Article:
One of the most memorable moments I’ve had as an artist was with If you find the good oil. I was sitting with executives from Australian Worldwide Exploration (an oil company with rights to drill and extract in New Zealand waters), in this huge boardroom and I was asking them if I could get my concrete block out to sea on one of their supply boats. But first they had to understand the project and I told them the whole winding narrative of the whale oil that wasn’t whale oil. I remember thinking how amplified the absurdity of the situation was. They all listened very attentively and then said “…Hmm.” I realized at that point that not only had I taken up three men’s time and interrupted their working day, but they had listened to this complicated story about the movement of a substance, and I think it was at that point I became really aware that the work was operative right in that moment, in that imprint of the story. No matter how small, perhaps it’s still something they might recall. I wouldn’t go as far to say it’s about changing hearts and minds, but I’m increasingly interested in these moments of intervention into contexts where poetic concepts don’t normally circulate.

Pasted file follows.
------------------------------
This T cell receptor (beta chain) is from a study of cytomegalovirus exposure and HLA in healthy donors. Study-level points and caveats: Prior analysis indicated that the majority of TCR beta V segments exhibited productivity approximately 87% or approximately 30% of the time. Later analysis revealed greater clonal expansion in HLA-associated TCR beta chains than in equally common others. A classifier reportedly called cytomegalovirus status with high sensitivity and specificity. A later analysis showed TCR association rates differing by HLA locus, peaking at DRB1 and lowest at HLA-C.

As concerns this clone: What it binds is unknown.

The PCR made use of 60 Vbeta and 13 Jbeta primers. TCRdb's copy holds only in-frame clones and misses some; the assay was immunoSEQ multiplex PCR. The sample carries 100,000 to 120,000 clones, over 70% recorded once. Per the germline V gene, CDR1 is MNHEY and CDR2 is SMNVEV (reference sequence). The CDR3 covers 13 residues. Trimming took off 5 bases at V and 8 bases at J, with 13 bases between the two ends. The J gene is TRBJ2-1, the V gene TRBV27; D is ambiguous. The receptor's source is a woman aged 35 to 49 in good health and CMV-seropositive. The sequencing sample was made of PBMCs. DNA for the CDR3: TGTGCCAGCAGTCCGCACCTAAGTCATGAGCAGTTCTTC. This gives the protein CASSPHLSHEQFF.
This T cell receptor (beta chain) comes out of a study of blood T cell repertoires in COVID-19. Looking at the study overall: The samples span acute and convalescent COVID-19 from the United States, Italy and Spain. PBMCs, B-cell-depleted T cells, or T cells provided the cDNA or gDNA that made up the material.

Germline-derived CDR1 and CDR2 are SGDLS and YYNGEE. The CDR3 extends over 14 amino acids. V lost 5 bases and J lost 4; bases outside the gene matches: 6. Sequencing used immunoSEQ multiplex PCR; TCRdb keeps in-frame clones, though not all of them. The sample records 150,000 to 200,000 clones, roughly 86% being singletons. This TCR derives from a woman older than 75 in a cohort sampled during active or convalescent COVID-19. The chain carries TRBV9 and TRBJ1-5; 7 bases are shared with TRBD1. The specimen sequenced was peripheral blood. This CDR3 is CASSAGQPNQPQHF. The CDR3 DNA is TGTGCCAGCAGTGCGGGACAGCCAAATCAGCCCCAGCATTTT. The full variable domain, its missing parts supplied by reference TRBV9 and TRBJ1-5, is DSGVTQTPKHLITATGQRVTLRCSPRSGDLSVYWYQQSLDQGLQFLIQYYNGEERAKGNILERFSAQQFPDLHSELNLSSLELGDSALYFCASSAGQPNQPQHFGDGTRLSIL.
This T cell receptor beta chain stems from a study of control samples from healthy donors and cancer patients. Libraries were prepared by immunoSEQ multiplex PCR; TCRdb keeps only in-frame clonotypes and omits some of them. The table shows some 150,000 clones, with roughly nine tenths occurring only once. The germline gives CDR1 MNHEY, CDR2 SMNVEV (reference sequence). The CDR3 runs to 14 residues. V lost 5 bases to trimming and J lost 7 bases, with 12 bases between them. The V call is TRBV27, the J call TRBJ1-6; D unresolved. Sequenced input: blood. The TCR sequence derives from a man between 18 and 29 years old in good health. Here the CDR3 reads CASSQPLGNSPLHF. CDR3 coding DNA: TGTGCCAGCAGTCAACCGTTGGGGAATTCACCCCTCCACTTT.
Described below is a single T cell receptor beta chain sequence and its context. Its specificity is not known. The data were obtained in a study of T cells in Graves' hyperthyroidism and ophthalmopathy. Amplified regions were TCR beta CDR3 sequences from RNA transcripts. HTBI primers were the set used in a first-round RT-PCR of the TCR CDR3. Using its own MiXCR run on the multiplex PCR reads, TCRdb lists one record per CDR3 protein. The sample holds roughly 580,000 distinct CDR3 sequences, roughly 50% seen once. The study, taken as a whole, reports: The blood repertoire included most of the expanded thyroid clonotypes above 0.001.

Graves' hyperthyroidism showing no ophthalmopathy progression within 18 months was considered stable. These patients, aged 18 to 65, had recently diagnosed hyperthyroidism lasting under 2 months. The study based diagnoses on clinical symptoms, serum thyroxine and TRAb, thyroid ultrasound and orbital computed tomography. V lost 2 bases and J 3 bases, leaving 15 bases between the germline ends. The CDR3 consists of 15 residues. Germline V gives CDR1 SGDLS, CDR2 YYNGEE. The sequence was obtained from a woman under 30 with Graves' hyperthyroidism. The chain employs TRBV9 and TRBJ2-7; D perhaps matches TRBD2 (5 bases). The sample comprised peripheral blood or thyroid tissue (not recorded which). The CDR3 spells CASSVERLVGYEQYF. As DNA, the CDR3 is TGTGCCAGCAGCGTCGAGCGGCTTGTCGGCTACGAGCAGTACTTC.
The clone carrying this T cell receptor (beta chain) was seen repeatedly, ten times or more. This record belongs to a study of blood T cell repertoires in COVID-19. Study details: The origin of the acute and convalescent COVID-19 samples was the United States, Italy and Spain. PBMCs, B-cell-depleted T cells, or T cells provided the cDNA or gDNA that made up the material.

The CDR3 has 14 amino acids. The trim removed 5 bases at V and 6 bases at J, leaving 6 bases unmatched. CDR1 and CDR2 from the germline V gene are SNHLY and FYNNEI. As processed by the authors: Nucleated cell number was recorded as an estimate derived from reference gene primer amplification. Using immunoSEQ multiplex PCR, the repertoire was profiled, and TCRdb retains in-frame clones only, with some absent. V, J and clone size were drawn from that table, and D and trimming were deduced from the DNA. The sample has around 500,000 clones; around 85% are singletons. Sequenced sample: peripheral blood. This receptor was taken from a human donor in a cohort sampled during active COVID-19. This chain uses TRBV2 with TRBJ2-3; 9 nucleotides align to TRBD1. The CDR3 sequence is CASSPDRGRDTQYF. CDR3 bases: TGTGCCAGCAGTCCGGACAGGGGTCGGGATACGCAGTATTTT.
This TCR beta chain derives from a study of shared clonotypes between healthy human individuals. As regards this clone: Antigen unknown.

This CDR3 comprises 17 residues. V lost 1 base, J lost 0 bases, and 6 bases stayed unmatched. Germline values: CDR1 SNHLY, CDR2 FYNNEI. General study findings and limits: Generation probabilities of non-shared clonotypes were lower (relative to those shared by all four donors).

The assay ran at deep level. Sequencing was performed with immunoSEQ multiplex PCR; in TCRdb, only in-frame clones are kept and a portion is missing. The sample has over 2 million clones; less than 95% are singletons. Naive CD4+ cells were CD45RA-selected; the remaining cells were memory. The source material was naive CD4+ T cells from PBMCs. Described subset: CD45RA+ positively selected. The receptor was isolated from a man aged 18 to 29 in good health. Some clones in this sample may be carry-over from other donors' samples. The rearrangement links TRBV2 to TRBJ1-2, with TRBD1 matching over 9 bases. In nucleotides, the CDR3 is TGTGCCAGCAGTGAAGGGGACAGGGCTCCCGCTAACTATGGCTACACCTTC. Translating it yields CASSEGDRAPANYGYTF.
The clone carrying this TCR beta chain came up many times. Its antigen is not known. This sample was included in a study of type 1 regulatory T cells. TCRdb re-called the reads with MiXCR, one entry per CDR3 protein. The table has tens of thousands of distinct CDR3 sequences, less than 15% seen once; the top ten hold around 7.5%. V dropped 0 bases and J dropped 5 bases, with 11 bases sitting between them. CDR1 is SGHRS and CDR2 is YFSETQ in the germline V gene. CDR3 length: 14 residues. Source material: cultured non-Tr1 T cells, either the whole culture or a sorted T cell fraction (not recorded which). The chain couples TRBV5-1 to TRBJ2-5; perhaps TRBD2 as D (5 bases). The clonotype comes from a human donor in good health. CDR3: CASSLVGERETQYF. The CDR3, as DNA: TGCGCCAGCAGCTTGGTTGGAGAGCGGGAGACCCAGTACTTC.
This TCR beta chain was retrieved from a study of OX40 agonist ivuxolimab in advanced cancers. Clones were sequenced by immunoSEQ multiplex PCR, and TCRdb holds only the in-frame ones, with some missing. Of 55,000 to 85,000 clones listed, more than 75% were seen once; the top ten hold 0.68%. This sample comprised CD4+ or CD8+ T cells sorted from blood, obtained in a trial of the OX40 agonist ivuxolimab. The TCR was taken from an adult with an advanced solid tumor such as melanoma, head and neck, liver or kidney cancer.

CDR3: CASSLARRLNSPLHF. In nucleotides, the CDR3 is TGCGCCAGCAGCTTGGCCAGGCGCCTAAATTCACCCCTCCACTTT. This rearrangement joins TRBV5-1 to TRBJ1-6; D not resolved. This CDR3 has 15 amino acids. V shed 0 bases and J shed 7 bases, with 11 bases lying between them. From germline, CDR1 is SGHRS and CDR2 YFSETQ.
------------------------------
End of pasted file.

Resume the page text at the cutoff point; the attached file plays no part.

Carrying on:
Read more about Maddie Leach’s visit to Vancouver here.

One thought on “Interview with Maddie Leach, Part 2

  1. Pingback: Interview with Maddie Leach, Part 1 | Burrard Marina Field House Studio